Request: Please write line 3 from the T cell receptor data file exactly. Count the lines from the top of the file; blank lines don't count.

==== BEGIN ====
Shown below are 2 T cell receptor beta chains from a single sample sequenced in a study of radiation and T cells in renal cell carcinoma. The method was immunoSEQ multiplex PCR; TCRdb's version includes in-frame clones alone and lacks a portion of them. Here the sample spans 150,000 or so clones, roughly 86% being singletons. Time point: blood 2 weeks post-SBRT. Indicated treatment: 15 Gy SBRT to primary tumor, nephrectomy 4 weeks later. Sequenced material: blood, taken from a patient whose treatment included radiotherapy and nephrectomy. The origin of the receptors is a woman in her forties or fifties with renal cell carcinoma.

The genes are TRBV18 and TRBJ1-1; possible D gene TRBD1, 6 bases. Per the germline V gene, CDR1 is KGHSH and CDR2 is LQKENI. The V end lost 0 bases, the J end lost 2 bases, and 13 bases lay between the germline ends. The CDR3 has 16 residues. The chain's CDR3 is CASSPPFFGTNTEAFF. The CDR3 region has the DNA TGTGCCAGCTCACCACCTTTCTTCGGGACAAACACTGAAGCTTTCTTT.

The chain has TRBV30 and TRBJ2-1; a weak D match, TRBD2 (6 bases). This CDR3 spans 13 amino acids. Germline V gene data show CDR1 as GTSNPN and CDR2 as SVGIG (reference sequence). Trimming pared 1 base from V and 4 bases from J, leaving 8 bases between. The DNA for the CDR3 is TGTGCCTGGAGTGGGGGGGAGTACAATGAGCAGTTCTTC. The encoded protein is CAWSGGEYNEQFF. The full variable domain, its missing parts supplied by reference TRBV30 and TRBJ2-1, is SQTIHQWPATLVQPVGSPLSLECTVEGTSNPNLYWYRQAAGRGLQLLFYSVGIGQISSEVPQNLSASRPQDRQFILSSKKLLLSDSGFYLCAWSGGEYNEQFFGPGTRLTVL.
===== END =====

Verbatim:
The chain has TRBV30 and TRBJ2-1; a weak D match, TRBD2 (6 bases). This CDR3 spans 13 amino acids. Germline V gene data show CDR1 as GTSNPN and CDR2 as SVGIG (reference sequence). Trimming pared 1 base from V and 4 bases from J, leaving 8 bases between. The DNA for the CDR3 is TGTGCCTGGAGTGGGGGGGAGTACAATGAGCAGTTCTTC. The encoded protein is CAWSGGEYNEQFF. The full variable domain, its missing parts supplied by reference TRBV30 and TRBJ2-1, is SQTIHQWPATLVQPVGSPLSLECTVEGTSNPNLYWYRQAAGRGLQLLFYSVGIGQISSEVPQNLSASRPQDRQFILSSKKLLLSDSGFYLCAWSGGEYNEQFFGPGTRLTVL.